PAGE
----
Kathryn Rudy, a lecturer in the School of Art History at the University of St. Andrews, Scotland, has analyzed some 15th and early 16th-century European prayer books.

The point of the study was to learn the reading habits of people who lived in medieval times and turned out to be a kind of forensic analysis of what people focused on during these eras. The project is more complicated than it appears at first glance.

With the use of a piece of equipment, called a densitometer, that measures the darkness of a reflecting surface it was possible know how a reader handled a book and which parts were the most often read or ignored. In other words, the darkness of the thumbed pages marked from use and the neglected still clean.

It started to get interesting when the densitometer spiked at a manuscript dedicated to St. Sebastian, who was often prayed to for protection against the plague. People were terrified of the plague and a prayer for protection was well thumbed.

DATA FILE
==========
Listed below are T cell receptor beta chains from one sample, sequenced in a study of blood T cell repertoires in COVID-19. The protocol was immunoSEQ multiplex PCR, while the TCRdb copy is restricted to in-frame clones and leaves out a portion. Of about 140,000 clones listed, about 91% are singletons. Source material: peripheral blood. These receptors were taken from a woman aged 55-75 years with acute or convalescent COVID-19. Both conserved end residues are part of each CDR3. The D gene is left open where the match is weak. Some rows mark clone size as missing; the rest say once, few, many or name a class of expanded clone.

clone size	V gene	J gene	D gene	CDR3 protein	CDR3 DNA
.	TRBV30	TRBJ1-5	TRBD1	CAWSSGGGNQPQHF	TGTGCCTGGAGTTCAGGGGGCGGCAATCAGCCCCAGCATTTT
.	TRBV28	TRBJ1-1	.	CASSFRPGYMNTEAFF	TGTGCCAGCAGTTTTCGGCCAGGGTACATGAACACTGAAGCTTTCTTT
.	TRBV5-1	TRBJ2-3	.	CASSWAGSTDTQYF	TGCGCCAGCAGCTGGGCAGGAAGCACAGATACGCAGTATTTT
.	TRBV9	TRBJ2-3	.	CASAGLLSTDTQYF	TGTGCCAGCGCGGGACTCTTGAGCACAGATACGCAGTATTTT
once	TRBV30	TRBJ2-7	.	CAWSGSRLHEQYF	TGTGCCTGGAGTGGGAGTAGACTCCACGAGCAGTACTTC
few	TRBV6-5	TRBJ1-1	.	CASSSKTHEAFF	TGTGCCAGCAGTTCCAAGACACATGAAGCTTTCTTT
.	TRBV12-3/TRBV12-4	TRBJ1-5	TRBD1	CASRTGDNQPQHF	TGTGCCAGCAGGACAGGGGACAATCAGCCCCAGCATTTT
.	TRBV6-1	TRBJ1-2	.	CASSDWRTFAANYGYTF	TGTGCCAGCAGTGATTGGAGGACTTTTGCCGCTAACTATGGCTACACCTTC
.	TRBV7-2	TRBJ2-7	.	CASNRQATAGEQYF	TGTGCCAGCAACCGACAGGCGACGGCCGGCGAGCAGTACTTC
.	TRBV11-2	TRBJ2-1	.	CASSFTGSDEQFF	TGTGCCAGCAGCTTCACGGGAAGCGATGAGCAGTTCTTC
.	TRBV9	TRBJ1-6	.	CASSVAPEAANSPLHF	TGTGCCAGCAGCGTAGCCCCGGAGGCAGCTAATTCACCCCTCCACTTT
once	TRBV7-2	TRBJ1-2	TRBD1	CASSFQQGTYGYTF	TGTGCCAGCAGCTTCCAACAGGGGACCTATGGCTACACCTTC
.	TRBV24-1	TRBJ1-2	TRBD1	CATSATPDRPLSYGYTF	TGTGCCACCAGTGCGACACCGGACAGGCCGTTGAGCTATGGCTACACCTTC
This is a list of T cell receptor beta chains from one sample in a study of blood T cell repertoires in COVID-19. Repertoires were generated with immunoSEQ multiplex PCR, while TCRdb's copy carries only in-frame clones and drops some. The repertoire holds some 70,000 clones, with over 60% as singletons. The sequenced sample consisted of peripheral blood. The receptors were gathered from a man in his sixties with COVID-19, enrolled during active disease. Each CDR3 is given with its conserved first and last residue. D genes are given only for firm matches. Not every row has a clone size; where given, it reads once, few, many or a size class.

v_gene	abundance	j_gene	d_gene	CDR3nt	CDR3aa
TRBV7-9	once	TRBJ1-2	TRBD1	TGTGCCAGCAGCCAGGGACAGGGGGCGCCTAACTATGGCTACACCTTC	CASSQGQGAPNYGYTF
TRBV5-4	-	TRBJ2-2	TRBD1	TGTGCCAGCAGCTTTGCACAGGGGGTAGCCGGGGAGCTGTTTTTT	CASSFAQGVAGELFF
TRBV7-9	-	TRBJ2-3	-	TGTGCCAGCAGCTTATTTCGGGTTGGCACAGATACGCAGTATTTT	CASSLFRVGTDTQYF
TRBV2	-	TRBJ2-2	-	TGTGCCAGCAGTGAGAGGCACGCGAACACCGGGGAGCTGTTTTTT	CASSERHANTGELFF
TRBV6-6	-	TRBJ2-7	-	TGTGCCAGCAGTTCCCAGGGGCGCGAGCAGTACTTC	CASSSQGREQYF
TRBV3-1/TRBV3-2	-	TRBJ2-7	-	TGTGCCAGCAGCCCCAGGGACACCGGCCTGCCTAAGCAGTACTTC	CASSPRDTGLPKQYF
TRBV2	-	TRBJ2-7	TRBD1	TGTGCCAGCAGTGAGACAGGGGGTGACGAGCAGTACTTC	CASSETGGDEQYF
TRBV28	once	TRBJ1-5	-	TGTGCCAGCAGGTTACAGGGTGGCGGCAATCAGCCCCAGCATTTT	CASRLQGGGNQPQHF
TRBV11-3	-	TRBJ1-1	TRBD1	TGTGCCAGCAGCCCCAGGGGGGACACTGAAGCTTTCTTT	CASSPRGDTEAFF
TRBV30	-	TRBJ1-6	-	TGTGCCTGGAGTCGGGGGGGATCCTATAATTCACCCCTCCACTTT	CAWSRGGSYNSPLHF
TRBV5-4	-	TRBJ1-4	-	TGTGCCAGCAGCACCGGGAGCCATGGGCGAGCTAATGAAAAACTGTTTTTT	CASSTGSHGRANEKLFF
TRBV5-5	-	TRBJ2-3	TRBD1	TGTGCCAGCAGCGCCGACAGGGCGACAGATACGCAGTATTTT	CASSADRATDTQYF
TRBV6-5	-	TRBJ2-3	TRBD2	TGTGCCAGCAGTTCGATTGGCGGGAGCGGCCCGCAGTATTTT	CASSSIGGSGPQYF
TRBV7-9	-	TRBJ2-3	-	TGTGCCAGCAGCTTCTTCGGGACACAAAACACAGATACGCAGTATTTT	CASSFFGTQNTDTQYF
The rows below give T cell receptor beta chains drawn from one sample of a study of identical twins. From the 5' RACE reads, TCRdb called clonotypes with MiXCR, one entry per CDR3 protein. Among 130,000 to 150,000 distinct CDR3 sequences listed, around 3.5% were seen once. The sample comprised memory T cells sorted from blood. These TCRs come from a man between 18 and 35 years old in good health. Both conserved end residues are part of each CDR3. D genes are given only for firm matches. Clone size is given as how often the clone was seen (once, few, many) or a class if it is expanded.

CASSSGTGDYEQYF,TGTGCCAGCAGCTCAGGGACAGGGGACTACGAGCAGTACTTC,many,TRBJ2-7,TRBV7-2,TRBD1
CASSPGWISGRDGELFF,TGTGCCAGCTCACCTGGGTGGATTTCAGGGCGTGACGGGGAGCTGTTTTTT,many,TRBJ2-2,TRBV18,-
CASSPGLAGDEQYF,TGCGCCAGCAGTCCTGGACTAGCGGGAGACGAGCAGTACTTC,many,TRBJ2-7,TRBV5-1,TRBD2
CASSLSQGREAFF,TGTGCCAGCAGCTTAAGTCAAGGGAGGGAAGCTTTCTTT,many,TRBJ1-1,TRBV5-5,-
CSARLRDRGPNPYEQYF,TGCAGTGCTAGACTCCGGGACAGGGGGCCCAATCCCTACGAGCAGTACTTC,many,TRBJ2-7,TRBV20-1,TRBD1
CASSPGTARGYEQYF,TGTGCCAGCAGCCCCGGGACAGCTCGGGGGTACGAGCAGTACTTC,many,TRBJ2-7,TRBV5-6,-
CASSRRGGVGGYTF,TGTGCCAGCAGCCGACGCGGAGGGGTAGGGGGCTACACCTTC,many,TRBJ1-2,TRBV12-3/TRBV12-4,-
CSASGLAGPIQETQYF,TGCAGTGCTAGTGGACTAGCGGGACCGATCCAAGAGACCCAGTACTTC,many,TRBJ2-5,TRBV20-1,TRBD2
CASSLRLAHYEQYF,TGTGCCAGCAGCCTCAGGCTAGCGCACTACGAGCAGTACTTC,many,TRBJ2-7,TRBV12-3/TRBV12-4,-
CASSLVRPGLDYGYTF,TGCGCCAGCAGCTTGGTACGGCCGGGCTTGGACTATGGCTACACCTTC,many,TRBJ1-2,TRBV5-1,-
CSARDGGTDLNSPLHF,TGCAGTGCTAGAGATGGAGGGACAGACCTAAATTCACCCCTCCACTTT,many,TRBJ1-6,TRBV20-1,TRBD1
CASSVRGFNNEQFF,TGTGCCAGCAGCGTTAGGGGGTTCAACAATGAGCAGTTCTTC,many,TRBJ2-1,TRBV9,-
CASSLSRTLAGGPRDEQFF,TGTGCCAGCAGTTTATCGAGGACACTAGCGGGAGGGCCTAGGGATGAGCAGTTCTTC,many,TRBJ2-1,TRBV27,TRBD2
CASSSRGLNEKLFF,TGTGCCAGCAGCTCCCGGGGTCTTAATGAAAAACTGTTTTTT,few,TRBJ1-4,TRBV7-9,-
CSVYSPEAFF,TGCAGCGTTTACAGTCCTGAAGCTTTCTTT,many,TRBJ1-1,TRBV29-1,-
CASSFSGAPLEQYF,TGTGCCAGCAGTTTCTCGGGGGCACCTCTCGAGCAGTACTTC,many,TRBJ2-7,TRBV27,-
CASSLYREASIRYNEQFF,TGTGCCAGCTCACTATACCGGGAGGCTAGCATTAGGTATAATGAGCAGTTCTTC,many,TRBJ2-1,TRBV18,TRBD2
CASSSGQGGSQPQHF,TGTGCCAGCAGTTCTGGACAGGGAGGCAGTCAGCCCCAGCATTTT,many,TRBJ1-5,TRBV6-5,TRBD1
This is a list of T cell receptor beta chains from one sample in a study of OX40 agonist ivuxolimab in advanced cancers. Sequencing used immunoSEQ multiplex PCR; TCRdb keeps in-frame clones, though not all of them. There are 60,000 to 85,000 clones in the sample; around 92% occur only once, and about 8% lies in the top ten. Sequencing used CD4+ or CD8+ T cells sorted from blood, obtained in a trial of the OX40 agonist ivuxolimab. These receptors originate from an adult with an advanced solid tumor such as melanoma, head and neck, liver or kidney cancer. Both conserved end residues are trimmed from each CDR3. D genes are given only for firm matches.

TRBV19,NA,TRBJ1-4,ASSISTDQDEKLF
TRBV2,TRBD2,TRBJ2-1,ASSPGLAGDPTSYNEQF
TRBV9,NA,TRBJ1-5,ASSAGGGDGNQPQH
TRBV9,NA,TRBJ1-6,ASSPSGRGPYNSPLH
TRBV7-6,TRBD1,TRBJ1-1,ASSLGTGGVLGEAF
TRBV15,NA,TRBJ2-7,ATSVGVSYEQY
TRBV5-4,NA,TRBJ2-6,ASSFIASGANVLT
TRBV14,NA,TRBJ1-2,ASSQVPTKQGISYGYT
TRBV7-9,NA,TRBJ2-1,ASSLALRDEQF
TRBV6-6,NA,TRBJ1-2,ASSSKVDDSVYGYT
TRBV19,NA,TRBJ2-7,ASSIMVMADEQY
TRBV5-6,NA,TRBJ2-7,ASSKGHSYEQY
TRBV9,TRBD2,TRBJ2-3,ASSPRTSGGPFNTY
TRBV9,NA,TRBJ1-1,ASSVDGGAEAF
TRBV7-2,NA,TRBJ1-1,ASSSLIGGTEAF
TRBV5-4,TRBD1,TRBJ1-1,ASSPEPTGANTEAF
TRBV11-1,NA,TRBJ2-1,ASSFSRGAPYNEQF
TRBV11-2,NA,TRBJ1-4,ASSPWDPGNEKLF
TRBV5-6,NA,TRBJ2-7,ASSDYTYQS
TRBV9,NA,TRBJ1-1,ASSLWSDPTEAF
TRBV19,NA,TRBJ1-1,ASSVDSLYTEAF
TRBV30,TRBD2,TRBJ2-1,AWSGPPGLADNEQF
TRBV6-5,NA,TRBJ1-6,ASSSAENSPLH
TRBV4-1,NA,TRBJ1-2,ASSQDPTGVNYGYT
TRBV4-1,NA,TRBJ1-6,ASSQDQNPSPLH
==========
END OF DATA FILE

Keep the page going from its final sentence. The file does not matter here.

Pages containing prayers for personal redemption were more soiled and worn, evidently more used than the prayers asking for the salvation of others.

Before the first printing press the prayer books were often the beautifully laminated ones. They were read at key prayer times several times a day and a certain prayer said in “the wee small hours of the morning” the good folks all may have fallen asleep at the same time. This was evidenced because the first few pages were dirty and at the same point in the book became clean.

If you’d like to read more about the study click on Discovery News.

Photo above left: Quantifying fingerprints on a medieval prayer book. Credit: University of St Andrews.

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2 Comments on Dirty books reveal medieval reading habits

  1. I guess the dirt wasn’t visible to the naked eye. Otherwise it could be done with the naked eye–to state the obvious.

  2. Harry C. says:

    Sounds like human beings had the same reactions then as now.

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